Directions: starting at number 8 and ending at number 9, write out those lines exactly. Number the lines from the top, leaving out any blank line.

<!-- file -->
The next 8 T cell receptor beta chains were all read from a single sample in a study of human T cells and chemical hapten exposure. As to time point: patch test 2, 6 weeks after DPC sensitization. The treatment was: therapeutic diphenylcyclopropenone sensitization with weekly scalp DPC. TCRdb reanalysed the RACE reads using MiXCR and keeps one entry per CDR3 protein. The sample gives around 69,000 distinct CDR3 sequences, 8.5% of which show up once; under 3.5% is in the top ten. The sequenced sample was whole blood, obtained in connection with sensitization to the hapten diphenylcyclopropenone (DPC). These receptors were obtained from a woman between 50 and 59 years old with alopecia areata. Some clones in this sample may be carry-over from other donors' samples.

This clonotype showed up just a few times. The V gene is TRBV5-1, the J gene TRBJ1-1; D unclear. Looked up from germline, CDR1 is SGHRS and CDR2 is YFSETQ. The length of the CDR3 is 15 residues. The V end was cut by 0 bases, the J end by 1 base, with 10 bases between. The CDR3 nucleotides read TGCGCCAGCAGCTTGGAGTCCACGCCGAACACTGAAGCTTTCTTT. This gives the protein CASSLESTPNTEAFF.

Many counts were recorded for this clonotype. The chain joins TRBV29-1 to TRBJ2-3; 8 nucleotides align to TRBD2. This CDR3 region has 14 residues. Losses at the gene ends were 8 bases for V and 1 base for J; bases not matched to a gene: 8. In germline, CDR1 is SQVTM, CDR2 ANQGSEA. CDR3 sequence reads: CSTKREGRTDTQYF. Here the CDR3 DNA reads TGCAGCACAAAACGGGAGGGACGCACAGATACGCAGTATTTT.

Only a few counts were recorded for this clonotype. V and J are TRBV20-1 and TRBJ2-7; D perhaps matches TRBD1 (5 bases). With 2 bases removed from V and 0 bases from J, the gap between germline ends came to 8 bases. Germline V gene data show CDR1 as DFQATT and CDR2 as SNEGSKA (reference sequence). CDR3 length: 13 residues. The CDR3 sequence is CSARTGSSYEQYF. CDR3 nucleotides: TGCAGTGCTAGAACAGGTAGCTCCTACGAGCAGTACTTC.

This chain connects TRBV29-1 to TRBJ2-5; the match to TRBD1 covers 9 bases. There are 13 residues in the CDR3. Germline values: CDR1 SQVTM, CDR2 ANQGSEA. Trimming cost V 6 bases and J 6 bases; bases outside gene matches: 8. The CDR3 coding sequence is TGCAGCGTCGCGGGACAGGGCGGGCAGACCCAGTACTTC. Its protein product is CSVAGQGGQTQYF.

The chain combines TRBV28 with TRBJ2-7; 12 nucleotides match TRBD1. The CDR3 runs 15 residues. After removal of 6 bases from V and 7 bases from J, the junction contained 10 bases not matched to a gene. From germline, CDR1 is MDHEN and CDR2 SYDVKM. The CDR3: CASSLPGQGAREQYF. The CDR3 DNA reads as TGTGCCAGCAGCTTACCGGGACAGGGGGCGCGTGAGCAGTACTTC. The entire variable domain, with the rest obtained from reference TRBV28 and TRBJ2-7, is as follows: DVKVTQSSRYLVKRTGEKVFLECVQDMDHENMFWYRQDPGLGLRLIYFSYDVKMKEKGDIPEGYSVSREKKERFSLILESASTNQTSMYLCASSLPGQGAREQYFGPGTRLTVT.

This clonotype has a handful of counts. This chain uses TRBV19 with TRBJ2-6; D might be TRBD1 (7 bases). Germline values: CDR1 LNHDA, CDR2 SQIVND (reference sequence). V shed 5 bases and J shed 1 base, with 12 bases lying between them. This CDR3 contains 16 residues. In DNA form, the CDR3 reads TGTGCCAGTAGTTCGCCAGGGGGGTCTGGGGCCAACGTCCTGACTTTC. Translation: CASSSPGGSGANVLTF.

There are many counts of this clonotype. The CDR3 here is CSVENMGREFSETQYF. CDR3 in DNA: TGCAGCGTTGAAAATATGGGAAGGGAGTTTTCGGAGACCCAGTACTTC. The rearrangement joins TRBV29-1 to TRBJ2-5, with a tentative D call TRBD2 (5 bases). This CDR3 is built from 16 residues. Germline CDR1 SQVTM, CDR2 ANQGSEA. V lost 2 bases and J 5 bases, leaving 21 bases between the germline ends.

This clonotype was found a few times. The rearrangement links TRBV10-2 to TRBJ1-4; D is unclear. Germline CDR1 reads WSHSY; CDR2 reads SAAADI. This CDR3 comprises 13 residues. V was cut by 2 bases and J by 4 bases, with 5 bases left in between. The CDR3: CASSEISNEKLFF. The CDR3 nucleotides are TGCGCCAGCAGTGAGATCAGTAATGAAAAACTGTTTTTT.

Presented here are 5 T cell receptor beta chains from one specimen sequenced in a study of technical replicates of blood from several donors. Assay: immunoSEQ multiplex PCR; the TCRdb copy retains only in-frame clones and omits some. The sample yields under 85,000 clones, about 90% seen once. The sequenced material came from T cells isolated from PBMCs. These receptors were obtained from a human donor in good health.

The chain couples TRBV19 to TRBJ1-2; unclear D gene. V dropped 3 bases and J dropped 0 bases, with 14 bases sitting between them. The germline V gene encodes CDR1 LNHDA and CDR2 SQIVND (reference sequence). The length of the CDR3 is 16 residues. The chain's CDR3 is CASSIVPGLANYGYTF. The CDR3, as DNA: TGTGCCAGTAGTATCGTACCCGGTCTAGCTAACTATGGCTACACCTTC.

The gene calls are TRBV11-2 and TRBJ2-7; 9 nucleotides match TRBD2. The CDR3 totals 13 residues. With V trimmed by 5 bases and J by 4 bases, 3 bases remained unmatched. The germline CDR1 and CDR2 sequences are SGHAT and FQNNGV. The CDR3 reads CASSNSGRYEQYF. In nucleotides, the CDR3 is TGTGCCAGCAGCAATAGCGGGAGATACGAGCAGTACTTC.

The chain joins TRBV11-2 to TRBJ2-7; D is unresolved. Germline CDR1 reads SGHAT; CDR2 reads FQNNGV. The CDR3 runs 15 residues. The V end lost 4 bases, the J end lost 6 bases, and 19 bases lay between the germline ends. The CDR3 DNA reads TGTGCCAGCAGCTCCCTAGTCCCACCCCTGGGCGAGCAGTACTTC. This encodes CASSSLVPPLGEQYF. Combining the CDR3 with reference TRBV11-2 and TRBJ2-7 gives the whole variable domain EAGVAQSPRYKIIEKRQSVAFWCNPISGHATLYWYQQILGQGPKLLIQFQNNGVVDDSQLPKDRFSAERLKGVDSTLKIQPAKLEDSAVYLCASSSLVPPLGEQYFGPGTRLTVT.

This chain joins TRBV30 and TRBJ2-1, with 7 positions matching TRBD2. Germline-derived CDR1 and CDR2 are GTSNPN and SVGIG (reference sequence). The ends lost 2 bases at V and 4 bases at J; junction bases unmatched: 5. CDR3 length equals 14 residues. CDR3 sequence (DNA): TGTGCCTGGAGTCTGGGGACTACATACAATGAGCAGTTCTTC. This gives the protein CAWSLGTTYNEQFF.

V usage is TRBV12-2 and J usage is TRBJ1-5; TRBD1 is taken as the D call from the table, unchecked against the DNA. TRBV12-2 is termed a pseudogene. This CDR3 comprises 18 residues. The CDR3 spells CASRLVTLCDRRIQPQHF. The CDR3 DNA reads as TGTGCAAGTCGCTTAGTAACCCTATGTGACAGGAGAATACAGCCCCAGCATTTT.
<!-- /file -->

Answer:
There are many counts of this clonotype. The CDR3 here is CSVENMGREFSETQYF. CDR3 in DNA: TGCAGCGTTGAAAATATGGGAAGGGAGTTTTCGGAGACCCAGTACTTC. The rearrangement joins TRBV29-1 to TRBJ2-5, with a tentative D call TRBD2 (5 bases). This CDR3 is built from 16 residues. Germline CDR1 SQVTM, CDR2 ANQGSEA. V lost 2 bases and J 5 bases, leaving 21 bases between the germline ends.

This clonotype was found a few times. The rearrangement links TRBV10-2 to TRBJ1-4; D is unclear. Germline CDR1 reads WSHSY; CDR2 reads SAAADI. This CDR3 comprises 13 residues. V was cut by 2 bases and J by 4 bases, with 5 bases left in between. The CDR3: CASSEISNEKLFF. The CDR3 nucleotides are TGCGCCAGCAGTGAGATCAGTAATGAAAAACTGTTTTTT.